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From CSA to CSK: The Community Supported Kitchen

Elizabeth Henderson, co-author of Sharing the Harvest: A Citizen’s Guide to Community Supported Agriculture, defines Community Supported Agriculture thusly:

Community Supported Agriculture is a connection between a nearby farmer and the people who eat the food that the farmer produces. Robyn Van En summed it up as “food producers + food consumers + annual commitment to one another = CSA and untold possibilities.” The essence of the relationship is the mutual commitment: The farm feeds the people; the people support the farm and share the inherent risks and potential bounty. Doesn’t sound like anything very new—for most of human history, people have been connected with the land that fed them. Growing (or hunting and gathering) food somewhere nearby is basic to human existence, as basic as breathing, drinking, and sexual reproduction. If this basic connection breaks down, there is sure to be trouble.

In Berkeley, California, the fine folks at Three Stone Hearth are taking it one step further: a subscription-based membership for local prepared foods. Members enjoy the virtues of eating local, organic produce combined with the convenience of having someone else cook it for them. Subscribers have even organized car pools to minimize their carbon footprints, and the takeout containers are glass, with a refundable deposit.

Bringing “native” nutrition and local food together

Leave it to Berkeley, California, home of Alice Waters and Chez Panisse and an active food culture, to be the seed bed for Three Stone Hearth. In a way Three Stone’s “communal kitchen” throws back to some great hippy traditions. But while Three Stone Hearth is a great source of nutritious ready-to-eat meals and foods for families or anyone else with less time to spend in the kitchen then they may like, it may seem to some like a radical departure.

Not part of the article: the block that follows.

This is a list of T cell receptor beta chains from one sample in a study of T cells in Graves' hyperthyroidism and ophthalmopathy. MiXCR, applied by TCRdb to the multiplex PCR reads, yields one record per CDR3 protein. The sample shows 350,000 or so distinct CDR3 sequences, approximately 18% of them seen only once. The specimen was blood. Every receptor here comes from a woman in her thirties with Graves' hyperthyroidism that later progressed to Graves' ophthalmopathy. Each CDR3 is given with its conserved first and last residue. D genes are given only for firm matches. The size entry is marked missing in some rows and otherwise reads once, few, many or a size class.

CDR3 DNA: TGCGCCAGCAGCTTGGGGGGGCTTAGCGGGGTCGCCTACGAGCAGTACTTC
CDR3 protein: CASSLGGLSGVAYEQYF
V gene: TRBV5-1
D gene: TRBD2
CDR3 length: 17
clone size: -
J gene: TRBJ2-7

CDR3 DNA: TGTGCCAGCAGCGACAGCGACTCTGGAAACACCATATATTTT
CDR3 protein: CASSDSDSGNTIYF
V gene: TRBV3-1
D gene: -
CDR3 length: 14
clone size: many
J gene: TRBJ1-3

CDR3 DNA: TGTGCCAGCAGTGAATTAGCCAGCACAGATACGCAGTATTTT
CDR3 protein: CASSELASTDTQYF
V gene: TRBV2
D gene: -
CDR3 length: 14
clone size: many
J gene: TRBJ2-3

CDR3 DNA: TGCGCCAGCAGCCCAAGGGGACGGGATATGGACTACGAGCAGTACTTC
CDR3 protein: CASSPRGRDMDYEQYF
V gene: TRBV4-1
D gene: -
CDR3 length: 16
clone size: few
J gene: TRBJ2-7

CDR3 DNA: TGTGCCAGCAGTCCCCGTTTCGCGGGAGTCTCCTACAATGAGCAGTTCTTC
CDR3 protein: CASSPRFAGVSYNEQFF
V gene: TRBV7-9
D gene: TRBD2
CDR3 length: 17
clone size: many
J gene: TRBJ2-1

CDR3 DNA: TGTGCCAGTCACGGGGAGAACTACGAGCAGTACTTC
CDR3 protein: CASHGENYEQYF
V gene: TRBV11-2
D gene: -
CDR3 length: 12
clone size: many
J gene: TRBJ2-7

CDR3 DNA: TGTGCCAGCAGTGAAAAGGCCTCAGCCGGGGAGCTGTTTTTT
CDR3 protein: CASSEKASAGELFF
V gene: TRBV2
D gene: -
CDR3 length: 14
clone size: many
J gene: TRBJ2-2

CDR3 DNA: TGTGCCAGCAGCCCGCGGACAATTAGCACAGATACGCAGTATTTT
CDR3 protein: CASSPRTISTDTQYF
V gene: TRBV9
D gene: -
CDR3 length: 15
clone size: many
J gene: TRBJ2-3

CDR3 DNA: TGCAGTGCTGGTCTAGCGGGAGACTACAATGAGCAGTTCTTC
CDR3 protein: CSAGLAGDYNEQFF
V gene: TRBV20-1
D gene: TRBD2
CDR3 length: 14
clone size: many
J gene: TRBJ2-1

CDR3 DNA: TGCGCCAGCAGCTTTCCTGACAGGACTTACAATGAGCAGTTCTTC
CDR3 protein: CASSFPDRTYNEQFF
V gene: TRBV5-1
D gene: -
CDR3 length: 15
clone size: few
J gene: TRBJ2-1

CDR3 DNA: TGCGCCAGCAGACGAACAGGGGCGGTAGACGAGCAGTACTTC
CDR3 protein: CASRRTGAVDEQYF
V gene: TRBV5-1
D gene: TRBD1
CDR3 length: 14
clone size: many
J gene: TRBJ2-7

Three Heath founders have lots of traditional food preparation experience, and they are extremely conscientious with their sourcing of local and sustainable ingredients. They also follow nutritional guidelines gathered together from around the world by dentist Dr. Weston Price and others. Price’s findings have led to ideas that pretty much fly in the face of traditional nutritional guidelines, including a liberal use of traditional fats (not just dairy like butter, but also animal fats such as lard). Also, Three Stone Hearth sells raw, unpasteurized milk and cream (legal to sell in California and some other states), lacto-fermented sauerkrauts and other krauts, and prepared foods with pasture-fed beef, pork, chicken and eggs.

Read the whole article here.


Check out Three Stone Hearth’s menu. It changes weekly.

Photo courtesy

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